The divergence in pricing of the likelihood of recession between different asset markets still seems far too great. The fixed income market suggests that growth and inflation will continue to weaken, while credit and equity markets deem this risk to be low. We anticipate that growth will continue to weaken this year. This calls for looser monetary policy or fiscal policy in order to avoid a repeat of the developments we saw at the end of last year for the equity and credit markets.
In the wake of rising market interest rates, the fund’s net asset value fell 0.34 % in September. Corporate bonds performed better and contributed positively to the outcome. The fund’s holdings in municipal bonds with low credit risk reduced the return. Holdings of put options in the stock market and our short position in the Swedish krona also made a negative contribution to the return this month. The environment of negative government bond yields in Europe continues to lead to inflows to credits. The fund’s interest rate risk was reduced during the month and the duration amounted to 0.3 years at the end of the period. Otherwise, only minor adjustments were made to the portfolio.
The risk and reward indicator illustrates the link between risk and potential returns from an investment in the Fund. The indicator is based on how the fund's value has changed over the past five years or the highest permitted risk for the fund. Category 1 does not imply that the fund is risk-free. Over time, the Fund’s risk indicator may change both upwards and downwards. This is because the indicator is based on historical data for the Fund’s model portfolio, which is not a guarantee of future risk/reward.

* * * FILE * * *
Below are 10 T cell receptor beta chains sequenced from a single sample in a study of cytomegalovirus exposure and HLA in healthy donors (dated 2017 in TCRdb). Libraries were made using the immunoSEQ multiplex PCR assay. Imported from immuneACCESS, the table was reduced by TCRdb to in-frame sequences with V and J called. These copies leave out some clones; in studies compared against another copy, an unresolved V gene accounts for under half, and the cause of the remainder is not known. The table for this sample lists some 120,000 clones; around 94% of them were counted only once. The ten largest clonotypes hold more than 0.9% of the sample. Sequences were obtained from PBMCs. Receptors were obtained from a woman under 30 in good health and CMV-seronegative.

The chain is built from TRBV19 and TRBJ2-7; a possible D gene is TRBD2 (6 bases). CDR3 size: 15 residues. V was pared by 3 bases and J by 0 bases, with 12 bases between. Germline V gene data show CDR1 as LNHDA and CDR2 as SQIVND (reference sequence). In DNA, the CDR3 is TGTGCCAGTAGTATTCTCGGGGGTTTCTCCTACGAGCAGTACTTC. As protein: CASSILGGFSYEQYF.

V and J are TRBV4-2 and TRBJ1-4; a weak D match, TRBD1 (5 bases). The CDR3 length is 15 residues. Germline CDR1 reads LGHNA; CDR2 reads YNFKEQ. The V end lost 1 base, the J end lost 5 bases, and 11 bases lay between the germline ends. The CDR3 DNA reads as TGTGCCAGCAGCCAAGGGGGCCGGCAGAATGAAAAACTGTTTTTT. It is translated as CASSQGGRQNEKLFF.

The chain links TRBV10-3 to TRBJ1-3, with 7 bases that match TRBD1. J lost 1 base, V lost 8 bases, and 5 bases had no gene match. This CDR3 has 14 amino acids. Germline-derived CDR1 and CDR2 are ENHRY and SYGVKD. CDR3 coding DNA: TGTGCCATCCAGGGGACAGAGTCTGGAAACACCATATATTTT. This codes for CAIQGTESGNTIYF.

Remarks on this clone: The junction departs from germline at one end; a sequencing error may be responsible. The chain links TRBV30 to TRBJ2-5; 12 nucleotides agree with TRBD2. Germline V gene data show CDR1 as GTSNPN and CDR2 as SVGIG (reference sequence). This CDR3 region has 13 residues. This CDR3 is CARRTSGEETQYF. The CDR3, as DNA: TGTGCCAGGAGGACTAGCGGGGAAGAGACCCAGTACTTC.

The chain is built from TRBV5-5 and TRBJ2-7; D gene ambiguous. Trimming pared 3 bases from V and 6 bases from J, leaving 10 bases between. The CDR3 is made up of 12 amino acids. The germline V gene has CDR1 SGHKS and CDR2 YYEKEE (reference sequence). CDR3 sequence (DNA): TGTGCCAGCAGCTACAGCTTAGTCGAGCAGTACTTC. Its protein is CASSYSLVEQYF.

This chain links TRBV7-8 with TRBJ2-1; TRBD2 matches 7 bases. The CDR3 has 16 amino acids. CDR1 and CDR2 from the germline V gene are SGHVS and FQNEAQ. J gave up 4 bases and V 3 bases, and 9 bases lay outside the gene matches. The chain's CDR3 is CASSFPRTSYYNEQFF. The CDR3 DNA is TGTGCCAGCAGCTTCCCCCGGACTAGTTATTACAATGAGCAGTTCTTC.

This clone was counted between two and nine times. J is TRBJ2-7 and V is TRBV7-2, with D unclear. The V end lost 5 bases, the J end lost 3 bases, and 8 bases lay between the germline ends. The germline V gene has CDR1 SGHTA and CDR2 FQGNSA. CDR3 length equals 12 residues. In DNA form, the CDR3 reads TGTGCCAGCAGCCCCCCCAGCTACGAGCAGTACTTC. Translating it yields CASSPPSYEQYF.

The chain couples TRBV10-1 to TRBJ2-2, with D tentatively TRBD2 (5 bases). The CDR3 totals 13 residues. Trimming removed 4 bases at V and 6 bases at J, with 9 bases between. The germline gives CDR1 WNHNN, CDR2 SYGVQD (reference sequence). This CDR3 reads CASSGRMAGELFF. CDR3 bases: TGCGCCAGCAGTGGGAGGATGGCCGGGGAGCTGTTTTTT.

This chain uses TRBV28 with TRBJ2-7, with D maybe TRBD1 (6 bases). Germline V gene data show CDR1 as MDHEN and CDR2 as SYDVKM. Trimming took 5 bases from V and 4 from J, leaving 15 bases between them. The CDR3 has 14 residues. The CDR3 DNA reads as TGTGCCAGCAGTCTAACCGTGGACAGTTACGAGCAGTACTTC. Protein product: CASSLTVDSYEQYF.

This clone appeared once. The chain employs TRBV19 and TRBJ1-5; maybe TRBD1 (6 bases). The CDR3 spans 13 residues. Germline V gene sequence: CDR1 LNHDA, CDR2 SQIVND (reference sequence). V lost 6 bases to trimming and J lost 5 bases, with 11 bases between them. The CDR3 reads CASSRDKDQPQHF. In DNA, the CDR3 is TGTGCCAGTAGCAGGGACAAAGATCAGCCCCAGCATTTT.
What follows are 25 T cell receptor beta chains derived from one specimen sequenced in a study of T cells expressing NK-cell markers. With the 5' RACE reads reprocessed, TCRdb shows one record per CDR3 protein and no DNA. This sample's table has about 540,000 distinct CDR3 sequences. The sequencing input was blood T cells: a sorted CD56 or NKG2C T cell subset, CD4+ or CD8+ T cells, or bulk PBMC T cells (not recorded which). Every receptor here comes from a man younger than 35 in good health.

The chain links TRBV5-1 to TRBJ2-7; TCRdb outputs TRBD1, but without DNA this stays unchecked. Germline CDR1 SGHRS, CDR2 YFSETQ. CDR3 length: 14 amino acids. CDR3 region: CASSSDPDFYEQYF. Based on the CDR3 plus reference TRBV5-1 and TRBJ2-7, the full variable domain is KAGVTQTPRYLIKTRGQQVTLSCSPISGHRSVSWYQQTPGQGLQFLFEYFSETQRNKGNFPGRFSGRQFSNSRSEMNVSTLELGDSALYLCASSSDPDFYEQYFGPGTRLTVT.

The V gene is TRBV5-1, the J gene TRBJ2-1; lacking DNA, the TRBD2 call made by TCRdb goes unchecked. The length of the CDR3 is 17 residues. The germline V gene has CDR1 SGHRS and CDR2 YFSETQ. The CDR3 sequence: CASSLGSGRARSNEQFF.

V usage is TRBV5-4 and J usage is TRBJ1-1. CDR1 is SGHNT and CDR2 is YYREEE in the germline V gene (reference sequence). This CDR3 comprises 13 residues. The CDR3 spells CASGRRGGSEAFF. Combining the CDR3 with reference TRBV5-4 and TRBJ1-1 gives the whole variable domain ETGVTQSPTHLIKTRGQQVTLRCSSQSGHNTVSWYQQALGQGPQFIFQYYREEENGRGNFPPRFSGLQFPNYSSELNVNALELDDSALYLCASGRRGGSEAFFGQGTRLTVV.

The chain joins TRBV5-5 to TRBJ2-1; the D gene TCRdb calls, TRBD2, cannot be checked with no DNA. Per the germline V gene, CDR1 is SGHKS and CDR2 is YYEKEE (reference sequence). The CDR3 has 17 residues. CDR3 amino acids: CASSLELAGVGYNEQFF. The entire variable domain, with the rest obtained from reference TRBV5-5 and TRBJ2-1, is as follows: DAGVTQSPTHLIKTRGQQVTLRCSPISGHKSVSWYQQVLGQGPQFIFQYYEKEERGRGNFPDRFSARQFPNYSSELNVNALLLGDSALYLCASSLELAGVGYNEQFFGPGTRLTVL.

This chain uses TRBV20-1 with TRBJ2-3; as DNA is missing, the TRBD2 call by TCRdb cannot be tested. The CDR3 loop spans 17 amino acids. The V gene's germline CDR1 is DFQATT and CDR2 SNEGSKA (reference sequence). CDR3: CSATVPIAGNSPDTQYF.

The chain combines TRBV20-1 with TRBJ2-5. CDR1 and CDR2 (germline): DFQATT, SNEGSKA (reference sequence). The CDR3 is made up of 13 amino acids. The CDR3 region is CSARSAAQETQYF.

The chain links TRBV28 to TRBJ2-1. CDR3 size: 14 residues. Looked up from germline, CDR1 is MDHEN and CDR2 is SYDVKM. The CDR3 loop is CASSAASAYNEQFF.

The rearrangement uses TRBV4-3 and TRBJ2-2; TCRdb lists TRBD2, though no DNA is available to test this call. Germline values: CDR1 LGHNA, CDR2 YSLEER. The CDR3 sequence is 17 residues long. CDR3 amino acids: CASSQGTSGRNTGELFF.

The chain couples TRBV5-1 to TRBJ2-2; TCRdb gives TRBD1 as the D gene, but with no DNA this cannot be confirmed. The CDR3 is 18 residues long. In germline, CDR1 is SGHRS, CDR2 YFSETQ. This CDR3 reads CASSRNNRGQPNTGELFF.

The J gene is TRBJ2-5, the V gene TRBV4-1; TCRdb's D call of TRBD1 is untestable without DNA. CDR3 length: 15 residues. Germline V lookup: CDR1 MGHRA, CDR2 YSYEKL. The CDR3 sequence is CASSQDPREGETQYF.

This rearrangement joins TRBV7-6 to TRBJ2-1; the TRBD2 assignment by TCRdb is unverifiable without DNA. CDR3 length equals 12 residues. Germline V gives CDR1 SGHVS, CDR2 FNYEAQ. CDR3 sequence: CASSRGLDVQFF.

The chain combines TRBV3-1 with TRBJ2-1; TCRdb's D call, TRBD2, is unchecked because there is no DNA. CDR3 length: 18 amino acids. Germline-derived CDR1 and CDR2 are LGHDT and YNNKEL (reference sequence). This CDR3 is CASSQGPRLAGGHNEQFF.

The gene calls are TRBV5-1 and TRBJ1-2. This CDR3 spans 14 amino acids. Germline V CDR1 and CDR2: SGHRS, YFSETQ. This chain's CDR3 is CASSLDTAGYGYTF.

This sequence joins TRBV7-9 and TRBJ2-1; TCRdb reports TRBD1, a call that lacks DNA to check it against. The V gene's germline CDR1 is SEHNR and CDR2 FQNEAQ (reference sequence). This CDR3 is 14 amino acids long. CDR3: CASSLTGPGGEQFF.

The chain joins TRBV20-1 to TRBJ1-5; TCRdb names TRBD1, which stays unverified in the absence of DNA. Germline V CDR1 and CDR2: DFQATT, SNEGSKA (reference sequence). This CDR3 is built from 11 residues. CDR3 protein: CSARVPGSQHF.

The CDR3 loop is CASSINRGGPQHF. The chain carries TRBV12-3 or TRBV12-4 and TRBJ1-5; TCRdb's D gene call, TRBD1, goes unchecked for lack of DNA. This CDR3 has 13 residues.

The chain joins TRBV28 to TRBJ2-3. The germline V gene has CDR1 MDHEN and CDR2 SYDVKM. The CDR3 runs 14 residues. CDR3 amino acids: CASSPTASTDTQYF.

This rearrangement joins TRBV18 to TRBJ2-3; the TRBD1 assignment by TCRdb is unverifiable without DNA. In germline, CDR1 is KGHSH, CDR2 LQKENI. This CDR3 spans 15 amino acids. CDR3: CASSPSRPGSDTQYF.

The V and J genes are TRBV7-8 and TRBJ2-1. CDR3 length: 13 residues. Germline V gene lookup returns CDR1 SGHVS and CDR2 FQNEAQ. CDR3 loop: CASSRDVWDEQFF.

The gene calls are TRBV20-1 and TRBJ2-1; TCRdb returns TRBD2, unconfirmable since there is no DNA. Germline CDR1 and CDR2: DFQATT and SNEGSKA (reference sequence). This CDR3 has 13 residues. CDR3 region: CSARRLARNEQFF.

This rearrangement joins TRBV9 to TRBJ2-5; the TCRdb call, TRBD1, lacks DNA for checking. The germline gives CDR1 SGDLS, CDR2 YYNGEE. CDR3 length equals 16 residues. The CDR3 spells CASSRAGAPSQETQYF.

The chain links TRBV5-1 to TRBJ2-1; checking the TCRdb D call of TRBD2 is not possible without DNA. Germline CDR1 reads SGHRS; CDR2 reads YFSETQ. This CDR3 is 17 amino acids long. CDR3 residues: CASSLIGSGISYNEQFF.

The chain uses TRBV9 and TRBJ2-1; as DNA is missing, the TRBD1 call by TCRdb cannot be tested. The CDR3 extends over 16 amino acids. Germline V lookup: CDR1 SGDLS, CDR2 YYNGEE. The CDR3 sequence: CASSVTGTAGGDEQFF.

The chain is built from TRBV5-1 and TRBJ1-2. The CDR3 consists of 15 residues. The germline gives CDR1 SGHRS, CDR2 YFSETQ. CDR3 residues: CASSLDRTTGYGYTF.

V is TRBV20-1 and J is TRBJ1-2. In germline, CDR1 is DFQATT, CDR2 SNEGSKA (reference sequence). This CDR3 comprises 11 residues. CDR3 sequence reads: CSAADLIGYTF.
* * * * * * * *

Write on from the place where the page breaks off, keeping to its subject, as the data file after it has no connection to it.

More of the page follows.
Catella Credit Opportunity is designed to meet a challenging interest-rate environment and to be better able to adapt to different market scenarios.
The fund is an absolute return special fund and has a focus on fixed-income securities. The fund has a broad investment mandate, which allows investments across the entire fixed-income capital spectrum. At least 50 percent of the fund's assets are invested in Nordic holdings.
The fund invests predominantly in owned bonds, convertible debentures, preference shares and cash management. The fund's independence of any benchmark allows for business-based and flexible decisions. The fund uses derivatives both opportunistically and to protect its capital against the two primary risks, interest-rate risk and credit risk.
The fund is a further development of the successful and award-winning Catella Nordic Corporate Bond Flex fund. The new fund has an even broader management mandate and takes more risk in its investments, but also has greater potential to make use of derivatives for protection.